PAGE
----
I often meet people in and around my community who don’t know what anthropology is.  This isn’t terribly surprising, since anthropology is not taught at the K-12 level, and it’s a major that undergraduates don’t know too much about until they take an intro course.  As such, I’m committed to making anthropology more publicly visible, particularly now that I live in Florida, where our governor doesn’t think too highly of this discipline.

Some of my projects aimed at creating a more publicly accessible anthropology and making anthropologists and their work more visible include:

  • Fall 2014 – Creation of Virtebra – the Virtual Bones & Artifacts Lab at UWF.  With two 3D scanners and two 3D printers, I am working with graduate student Mariana Zechini to digitize a vast range of artifacts and skeletal remains.  Up-to-date information on our efforts can be found at the Virtebra blog.  All our 3D scans are made public through a GitHub repository; here you can view the scans in your browser or download them for printing.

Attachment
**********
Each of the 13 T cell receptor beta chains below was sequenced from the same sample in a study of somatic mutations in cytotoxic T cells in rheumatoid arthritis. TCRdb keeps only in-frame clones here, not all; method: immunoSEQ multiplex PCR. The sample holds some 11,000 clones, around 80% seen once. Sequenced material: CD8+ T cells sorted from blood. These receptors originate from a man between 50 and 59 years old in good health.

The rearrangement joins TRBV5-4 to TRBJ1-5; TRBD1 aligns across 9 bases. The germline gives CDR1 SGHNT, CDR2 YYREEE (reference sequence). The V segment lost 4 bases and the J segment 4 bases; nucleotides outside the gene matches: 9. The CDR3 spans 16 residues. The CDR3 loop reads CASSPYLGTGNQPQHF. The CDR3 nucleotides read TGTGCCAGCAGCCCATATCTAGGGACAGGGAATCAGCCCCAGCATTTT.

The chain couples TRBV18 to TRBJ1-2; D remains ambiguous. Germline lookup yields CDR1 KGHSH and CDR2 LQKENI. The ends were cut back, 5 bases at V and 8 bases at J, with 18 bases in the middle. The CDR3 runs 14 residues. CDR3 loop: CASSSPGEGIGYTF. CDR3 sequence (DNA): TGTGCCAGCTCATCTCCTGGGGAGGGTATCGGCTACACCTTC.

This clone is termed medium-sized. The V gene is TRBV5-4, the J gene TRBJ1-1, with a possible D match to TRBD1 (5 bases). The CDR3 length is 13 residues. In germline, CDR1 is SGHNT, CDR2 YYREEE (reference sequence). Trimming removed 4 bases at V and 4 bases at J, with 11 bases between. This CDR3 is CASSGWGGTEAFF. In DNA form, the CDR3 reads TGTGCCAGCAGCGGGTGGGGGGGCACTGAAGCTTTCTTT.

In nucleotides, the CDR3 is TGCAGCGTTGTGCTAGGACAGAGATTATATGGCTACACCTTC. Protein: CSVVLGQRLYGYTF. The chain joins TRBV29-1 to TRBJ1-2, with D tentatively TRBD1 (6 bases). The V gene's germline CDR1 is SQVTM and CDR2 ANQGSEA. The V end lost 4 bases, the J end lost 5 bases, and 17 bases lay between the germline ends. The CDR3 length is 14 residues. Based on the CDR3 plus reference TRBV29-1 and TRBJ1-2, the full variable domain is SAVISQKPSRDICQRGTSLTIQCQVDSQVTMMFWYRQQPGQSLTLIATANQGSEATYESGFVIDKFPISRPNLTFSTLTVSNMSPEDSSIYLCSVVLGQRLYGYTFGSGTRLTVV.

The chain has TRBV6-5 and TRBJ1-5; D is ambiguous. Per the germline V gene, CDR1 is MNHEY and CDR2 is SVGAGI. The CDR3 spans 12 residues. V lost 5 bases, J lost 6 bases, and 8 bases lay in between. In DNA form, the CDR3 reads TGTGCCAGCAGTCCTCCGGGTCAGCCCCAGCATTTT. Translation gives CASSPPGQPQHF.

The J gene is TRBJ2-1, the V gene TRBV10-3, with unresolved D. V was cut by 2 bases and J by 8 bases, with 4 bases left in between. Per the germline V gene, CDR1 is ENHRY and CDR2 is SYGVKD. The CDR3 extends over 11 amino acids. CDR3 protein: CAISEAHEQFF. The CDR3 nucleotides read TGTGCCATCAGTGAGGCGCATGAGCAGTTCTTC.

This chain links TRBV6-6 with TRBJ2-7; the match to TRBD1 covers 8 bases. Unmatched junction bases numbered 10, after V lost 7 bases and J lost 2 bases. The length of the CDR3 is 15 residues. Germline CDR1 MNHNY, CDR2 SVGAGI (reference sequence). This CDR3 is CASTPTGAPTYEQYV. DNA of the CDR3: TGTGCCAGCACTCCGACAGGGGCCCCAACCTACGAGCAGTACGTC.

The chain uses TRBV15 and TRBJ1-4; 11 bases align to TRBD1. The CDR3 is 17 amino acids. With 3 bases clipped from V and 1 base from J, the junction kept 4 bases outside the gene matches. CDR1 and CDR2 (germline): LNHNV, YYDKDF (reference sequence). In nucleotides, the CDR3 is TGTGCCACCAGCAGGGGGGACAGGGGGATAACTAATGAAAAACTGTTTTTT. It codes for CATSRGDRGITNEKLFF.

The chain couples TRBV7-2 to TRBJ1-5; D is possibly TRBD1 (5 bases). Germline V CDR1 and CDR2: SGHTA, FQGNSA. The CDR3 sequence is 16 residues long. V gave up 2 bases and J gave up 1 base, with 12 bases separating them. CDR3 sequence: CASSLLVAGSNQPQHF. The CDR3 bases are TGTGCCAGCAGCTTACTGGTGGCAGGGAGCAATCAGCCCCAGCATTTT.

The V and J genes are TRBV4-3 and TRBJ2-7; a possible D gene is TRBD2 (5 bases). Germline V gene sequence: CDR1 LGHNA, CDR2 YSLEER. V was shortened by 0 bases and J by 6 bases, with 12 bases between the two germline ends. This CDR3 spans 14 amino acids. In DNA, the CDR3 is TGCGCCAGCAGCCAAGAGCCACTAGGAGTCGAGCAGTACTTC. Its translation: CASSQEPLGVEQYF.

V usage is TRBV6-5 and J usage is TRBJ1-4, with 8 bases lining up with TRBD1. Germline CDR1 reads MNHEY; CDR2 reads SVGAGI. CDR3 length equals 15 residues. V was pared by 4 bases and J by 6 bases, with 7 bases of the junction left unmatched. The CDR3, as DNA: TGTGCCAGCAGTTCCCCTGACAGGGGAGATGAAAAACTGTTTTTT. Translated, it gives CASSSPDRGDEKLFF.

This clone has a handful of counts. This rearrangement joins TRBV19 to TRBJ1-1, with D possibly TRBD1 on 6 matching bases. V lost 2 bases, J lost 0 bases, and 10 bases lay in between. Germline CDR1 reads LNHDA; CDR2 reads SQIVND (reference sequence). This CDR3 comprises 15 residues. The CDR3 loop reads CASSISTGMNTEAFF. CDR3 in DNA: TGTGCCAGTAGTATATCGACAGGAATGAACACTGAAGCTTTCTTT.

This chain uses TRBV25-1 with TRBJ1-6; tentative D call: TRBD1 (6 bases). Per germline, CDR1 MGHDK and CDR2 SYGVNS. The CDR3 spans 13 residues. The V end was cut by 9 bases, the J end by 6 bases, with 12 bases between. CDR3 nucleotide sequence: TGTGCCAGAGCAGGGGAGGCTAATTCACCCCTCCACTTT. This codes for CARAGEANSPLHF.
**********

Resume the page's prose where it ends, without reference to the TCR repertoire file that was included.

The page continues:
• Spring 2013 – Forming the Gulf Coast Society of the Archaeological Institute of America.  By harnessing the intense interest in archaeology in the city of Pensacola, I am working to establish a new AIA society, as the closest current one is in Tallahassee, three hours away. My secondary goal is to bring more classical archaeology information and speakers to this area, which is largely focused on local historical, underwater, and prehistoric archaeology.  If you are interested in signing up for our new society or volunteering to help me set it up, please contact me.
  • Spring 2013 – Teaching a graduate seminar called Presenting Anthropology.  Graduate students are the future of this field and need to learn how to gain the public’s attention through a variety of media, both traditional and new/social.  I am blogging about this endeavor throughout the semester and will be highlighting the work of these graduate students in presenting their research through print, audio, video, and other media.